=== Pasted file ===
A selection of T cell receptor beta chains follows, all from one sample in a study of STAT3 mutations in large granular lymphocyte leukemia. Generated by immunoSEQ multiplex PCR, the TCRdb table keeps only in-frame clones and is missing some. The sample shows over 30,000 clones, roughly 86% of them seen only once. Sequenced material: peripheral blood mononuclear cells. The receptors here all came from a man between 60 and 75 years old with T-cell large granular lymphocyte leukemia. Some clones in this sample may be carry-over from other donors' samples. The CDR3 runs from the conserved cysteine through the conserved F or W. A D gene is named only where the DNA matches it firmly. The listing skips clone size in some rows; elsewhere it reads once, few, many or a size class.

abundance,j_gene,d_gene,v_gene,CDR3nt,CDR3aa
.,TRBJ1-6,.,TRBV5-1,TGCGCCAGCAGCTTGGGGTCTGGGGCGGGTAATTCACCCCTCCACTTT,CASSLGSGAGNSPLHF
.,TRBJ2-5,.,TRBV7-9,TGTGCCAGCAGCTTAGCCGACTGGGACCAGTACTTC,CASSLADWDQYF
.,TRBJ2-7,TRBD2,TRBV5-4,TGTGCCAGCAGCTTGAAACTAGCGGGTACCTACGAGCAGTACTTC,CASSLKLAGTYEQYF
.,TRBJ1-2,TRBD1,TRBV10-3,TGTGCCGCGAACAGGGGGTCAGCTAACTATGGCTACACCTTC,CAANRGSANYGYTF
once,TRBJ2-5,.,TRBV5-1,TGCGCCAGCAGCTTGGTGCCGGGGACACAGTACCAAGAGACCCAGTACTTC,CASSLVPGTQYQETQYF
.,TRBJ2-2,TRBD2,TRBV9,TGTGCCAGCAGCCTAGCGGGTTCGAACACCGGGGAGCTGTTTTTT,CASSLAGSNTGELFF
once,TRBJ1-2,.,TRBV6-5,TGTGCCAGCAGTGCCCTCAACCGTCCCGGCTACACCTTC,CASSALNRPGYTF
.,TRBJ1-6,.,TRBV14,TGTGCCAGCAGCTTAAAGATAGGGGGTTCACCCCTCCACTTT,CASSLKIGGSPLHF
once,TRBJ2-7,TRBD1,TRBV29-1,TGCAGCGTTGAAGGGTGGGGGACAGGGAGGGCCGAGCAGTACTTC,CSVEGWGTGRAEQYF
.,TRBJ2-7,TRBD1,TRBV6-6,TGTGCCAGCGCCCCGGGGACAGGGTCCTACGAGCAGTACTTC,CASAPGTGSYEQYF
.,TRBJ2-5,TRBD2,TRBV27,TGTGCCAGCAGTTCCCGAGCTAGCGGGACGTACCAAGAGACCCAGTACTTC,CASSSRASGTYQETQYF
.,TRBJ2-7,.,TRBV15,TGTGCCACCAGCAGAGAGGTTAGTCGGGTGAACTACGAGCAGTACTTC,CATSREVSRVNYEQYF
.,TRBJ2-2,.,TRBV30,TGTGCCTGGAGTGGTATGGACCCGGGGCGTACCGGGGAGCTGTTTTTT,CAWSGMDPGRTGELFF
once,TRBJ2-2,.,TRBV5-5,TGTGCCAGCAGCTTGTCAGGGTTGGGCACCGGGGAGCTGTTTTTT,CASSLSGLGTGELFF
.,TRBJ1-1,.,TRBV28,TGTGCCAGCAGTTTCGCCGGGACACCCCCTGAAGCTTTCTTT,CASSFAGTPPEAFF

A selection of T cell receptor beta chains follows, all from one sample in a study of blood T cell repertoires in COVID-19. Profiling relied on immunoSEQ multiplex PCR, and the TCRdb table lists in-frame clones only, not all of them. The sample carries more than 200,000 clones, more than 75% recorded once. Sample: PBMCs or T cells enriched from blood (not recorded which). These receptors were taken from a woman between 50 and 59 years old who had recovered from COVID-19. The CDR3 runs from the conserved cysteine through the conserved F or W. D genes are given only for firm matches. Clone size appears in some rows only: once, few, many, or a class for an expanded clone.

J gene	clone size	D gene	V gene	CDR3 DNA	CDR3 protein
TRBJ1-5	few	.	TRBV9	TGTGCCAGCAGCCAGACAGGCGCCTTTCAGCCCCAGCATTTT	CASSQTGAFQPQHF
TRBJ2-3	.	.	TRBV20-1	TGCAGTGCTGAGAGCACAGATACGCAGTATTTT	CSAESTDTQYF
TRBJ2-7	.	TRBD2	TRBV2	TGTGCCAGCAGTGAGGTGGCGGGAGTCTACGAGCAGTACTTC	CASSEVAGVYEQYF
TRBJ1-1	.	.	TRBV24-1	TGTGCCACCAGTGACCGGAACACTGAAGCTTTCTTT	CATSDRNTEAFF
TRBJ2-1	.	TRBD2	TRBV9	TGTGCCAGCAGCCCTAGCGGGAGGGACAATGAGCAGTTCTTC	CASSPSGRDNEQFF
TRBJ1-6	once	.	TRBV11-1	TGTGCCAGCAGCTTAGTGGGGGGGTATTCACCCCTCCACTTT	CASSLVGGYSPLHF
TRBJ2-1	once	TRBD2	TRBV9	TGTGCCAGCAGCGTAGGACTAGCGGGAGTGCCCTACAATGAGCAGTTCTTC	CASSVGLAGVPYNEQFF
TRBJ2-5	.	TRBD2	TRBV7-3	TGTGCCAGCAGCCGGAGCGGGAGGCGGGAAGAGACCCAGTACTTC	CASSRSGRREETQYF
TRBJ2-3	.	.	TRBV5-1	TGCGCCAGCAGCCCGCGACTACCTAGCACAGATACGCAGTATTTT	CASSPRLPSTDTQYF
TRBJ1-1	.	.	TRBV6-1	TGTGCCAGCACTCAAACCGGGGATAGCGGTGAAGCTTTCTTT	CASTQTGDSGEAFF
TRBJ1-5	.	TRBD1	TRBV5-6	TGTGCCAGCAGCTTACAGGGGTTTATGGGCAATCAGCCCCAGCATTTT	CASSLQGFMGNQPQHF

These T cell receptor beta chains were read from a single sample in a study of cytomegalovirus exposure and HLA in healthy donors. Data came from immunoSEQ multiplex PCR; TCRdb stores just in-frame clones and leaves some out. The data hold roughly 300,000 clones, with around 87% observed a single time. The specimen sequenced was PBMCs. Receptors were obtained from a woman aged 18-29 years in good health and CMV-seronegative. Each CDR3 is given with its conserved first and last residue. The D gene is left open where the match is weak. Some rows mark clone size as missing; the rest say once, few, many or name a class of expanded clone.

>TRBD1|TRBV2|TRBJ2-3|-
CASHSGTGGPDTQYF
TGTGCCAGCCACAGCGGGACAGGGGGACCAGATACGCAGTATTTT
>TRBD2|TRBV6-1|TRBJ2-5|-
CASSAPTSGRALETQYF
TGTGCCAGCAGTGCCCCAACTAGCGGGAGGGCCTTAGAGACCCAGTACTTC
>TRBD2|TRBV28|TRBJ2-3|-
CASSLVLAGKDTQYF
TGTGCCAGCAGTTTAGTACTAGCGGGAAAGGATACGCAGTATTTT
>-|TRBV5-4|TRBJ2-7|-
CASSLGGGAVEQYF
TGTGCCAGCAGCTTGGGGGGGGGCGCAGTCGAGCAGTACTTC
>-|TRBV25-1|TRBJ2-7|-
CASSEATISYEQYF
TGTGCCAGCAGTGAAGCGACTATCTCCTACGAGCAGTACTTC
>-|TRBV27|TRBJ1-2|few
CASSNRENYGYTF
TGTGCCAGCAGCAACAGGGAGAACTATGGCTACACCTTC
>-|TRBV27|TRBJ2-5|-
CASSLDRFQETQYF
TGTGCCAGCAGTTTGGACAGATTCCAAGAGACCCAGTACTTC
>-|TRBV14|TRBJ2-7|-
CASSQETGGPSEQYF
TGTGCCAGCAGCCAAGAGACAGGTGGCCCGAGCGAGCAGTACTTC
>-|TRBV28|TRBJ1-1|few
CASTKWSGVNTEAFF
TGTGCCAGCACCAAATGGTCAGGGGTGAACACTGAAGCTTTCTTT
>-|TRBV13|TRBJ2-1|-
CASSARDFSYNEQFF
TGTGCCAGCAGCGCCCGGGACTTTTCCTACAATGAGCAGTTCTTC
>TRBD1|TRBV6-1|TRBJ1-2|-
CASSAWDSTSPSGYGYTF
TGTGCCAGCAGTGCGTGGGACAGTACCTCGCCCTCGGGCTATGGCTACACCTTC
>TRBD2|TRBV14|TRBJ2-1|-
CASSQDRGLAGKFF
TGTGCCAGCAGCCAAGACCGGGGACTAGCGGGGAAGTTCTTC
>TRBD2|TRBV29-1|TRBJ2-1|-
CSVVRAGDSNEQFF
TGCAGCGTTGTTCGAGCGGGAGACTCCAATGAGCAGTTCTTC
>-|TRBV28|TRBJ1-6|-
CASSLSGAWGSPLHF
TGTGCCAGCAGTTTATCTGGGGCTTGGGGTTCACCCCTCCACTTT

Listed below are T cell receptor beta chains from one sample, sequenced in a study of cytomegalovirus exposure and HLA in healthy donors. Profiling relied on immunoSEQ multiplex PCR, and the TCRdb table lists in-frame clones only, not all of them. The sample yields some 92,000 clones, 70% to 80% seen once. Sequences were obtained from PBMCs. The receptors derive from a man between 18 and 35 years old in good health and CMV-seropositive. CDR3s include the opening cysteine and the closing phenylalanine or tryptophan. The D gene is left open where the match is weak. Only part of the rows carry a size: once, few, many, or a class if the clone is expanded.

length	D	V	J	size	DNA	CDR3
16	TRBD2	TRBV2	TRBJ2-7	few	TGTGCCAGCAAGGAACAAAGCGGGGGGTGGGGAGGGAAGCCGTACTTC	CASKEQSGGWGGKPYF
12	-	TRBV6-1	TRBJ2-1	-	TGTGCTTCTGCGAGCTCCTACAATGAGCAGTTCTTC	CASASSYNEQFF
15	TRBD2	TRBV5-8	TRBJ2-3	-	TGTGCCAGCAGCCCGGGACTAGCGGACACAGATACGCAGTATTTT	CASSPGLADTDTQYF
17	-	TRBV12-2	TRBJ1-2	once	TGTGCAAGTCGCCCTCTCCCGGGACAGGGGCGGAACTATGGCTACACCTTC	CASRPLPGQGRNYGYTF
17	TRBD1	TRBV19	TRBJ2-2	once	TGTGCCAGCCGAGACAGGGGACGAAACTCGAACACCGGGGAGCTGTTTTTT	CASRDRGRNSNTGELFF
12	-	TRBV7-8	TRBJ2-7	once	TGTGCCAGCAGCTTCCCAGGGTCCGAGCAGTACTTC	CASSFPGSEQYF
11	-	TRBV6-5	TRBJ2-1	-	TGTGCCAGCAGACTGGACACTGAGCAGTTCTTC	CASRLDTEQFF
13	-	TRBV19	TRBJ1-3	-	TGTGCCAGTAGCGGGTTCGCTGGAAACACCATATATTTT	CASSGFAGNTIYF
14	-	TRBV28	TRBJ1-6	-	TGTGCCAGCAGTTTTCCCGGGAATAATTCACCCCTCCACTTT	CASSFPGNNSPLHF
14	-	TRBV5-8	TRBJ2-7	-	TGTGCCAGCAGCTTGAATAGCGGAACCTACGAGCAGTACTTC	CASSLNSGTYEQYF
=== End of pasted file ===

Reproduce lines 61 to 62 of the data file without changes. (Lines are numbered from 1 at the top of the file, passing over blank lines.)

TGTGCCAGCAGCGCCCGGGACTTTTCCTACAATGAGCAGTTCTTC
>TRBD1|TRBV6-1|TRBJ1-2|-